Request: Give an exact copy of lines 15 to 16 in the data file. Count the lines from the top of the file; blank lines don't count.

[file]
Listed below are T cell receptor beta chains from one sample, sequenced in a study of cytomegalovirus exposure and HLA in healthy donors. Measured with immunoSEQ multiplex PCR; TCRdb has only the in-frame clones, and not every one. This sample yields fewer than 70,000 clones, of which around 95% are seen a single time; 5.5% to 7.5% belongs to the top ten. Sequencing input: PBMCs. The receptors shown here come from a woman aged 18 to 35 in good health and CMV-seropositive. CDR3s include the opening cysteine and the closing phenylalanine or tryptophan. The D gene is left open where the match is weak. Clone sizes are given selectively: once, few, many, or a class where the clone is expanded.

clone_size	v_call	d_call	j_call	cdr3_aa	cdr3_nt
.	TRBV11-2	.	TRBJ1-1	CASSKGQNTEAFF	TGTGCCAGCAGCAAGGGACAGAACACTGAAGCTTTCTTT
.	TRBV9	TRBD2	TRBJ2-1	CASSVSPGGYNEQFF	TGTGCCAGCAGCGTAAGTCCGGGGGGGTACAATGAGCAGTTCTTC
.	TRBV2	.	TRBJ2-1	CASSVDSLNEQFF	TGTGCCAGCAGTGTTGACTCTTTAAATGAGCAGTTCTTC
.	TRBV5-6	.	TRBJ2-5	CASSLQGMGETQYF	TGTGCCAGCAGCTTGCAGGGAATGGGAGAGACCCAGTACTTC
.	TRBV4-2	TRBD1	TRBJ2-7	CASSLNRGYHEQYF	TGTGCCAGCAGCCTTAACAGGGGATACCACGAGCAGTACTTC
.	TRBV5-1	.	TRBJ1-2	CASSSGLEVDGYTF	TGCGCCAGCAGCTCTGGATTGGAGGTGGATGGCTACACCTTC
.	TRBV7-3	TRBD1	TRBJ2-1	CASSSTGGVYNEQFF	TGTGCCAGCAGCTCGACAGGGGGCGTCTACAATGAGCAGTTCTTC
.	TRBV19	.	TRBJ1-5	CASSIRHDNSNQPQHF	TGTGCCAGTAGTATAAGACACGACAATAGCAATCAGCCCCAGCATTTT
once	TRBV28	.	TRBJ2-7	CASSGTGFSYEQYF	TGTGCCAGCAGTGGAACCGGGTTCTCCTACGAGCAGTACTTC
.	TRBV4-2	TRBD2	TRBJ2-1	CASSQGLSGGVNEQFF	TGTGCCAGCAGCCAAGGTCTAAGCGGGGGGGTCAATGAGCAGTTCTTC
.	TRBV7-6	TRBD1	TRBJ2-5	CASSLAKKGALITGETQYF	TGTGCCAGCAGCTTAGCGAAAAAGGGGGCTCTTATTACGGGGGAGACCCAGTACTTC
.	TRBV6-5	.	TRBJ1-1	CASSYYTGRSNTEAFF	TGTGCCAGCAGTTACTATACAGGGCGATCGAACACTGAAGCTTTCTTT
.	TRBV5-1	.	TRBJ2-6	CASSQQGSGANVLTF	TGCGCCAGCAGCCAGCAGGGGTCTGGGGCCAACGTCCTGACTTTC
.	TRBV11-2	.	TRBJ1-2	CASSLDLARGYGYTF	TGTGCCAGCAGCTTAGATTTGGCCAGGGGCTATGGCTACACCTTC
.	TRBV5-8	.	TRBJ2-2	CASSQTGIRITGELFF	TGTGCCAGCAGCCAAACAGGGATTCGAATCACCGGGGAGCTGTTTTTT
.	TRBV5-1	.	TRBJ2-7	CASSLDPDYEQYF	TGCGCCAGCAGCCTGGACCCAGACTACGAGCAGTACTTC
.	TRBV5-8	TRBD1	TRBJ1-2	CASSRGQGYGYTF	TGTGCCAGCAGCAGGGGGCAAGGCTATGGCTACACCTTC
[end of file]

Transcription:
.	TRBV5-1	.	TRBJ2-6	CASSQQGSGANVLTF	TGCGCCAGCAGCCAGCAGGGGTCTGGGGCCAACGTCCTGACTTTC
.	TRBV11-2	.	TRBJ1-2	CASSLDLARGYGYTF	TGTGCCAGCAGCTTAGATTTGGCCAGGGGCTATGGCTACACCTTC